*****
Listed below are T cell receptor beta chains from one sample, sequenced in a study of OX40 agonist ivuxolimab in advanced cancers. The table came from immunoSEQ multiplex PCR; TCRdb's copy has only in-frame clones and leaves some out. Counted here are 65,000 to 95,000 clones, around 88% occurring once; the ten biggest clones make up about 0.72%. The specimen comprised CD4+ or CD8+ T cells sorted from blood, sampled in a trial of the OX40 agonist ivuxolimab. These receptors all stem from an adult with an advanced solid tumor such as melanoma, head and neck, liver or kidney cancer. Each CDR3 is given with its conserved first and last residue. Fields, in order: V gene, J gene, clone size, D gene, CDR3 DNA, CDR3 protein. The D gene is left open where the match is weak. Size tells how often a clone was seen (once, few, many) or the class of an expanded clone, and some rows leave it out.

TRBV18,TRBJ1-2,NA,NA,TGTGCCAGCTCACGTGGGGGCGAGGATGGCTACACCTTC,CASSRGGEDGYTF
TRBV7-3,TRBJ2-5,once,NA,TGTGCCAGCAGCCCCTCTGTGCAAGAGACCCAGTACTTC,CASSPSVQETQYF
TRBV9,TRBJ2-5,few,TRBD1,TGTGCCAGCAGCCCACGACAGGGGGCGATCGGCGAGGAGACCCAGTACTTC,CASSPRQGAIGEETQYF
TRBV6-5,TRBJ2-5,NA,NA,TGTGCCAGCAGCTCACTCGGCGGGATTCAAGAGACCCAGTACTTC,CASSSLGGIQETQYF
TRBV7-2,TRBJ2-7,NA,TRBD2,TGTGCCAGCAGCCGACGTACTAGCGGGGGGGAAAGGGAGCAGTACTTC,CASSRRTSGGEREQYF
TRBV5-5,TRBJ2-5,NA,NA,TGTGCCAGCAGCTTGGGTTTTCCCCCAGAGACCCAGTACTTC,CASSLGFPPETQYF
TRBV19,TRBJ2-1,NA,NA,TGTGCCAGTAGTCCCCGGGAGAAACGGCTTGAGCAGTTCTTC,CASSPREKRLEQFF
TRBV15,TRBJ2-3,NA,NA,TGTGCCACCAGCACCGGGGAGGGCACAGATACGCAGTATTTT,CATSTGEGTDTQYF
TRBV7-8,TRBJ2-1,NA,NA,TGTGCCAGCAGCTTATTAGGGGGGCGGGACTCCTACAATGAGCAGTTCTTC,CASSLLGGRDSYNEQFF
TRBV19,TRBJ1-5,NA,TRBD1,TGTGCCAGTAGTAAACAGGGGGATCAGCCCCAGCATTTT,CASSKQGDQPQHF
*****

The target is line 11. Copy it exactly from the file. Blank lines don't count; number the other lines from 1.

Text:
TRBV19,TRBJ1-5,NA,TRBD1,TGTGCCAGTAGTAAACAGGGGGATCAGCCCCAGCATTTT,CASSKQGDQPQHF